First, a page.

There are more than 33,000 deaths from guns in the United States yearly. With little hope of legislation that satisfies both sides of the debate completely, people need to look towards smaller wins. One opportunity for reducing gun deaths comes from research in behavioral economics and psychology, which suggest that mandatory ‘waiting periods’ might be an effective policy tool. A waiting period is a mandatory delay between the purchase and delivery of a gun; and can range from as little as 2 to 7 days.
In a recent published study, Luca uses 45 years of data to explore the impact of “waiting period” laws on firearm-related homicides and suicides. Controlling for changing economic and demographic factors that may be correlated with higher levels of gun violence the authors find mandatory waiting periods confer a 17% reduction in gun homicides and a 6% reduction in gun suicides.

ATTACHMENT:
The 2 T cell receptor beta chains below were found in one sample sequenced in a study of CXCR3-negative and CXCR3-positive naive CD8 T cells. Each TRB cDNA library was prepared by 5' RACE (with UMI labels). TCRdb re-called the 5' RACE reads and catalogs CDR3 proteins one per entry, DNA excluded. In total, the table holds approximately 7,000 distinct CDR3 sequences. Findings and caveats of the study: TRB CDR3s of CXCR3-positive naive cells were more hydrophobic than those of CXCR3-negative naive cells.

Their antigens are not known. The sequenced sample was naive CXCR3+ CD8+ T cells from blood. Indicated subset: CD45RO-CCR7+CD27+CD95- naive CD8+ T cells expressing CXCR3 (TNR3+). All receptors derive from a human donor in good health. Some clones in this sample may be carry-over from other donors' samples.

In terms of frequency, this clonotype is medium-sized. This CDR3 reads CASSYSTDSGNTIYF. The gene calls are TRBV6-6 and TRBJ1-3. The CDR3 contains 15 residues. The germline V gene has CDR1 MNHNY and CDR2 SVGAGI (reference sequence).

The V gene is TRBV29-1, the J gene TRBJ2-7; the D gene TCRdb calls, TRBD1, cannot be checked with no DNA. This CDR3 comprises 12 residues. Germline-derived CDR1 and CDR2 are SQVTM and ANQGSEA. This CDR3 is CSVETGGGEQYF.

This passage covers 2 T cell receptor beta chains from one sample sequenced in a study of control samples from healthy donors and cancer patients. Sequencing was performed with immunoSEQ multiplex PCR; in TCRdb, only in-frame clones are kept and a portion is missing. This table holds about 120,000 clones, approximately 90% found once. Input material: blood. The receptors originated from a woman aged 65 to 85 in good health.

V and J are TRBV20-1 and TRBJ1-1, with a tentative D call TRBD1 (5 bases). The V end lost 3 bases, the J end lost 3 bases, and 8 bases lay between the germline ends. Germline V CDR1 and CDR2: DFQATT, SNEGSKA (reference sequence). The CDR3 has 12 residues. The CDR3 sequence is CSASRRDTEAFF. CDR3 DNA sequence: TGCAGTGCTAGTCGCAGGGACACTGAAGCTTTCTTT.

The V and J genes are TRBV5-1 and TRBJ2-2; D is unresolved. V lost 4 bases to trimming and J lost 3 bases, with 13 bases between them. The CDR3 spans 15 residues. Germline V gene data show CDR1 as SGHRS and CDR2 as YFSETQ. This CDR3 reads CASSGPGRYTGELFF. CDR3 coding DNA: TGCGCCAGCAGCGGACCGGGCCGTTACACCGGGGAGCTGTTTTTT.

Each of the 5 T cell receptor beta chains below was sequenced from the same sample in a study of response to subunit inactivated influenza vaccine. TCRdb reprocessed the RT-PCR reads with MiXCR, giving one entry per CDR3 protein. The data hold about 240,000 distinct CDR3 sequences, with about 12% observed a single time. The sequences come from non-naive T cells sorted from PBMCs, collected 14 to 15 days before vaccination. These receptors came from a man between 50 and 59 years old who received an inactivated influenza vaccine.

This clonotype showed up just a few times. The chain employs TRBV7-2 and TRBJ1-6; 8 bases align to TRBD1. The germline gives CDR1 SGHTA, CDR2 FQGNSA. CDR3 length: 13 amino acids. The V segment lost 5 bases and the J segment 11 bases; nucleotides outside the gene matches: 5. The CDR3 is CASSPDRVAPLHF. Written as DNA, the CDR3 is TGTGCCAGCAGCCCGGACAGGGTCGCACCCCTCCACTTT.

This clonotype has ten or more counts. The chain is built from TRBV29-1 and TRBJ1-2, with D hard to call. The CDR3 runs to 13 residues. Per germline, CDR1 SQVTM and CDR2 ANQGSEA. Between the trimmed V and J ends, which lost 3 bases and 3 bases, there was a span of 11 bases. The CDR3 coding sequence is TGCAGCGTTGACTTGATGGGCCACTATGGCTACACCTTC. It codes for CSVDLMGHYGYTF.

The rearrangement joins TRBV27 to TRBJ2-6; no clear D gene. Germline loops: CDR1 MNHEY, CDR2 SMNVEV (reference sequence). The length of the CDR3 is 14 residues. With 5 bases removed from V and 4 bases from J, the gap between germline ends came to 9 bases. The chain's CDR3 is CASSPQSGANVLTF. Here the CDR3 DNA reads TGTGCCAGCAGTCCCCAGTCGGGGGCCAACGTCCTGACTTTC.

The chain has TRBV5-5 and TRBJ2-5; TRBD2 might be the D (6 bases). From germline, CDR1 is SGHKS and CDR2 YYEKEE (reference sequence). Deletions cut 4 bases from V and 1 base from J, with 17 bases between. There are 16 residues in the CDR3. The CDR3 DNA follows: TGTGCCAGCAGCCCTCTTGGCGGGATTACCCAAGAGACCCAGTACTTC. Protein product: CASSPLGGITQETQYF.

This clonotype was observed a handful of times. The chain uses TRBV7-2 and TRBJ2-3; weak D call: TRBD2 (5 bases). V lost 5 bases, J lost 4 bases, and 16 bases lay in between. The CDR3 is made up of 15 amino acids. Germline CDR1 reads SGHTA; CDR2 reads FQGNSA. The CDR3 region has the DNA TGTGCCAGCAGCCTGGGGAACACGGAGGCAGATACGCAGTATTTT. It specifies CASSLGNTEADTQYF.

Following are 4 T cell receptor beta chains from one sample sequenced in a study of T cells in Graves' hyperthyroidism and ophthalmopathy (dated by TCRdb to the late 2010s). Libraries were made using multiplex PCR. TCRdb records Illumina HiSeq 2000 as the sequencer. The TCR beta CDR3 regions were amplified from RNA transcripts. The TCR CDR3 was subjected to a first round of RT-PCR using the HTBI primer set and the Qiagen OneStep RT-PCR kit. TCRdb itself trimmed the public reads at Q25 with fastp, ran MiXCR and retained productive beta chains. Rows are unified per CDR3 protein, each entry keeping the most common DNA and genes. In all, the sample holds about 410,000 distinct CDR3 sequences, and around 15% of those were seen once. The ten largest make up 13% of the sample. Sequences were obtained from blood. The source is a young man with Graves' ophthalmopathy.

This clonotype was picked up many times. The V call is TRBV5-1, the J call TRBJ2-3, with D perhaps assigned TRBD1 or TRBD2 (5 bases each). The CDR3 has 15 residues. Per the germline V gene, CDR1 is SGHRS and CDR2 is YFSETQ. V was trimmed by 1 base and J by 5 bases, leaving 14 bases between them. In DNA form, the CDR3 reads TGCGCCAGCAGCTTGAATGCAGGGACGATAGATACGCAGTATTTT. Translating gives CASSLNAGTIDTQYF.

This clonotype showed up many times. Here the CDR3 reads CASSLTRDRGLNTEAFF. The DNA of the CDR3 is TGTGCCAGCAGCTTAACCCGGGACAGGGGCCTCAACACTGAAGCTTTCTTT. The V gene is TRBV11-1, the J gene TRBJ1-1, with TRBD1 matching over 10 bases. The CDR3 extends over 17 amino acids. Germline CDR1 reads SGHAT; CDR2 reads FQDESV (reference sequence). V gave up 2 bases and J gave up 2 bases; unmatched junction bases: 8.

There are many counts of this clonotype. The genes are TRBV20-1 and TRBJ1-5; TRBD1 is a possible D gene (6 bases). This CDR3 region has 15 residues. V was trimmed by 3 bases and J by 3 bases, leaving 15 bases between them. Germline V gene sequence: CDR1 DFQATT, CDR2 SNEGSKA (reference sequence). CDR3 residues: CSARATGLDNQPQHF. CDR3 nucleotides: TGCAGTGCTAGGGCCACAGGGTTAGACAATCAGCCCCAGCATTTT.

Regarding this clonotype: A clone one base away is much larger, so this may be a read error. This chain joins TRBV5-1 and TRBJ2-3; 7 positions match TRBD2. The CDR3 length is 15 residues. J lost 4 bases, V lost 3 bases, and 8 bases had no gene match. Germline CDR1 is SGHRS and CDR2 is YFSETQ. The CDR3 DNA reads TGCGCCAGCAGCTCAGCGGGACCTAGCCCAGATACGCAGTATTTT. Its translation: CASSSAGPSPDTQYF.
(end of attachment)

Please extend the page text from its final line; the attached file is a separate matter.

As the authors conclude, “expanding the waiting period policy to all other US states would prevent an additional 910 gun homicides per year without imposing any restrictions on who can own a gun.” While gun ownership remains a contentious issue a fairly simple policy change would quickly and easily save hundreds of lives a year.
The article, Handgun waiting periods reduce gun deaths, was co-authored by Deepak Malhotra and Christopher Poliquina.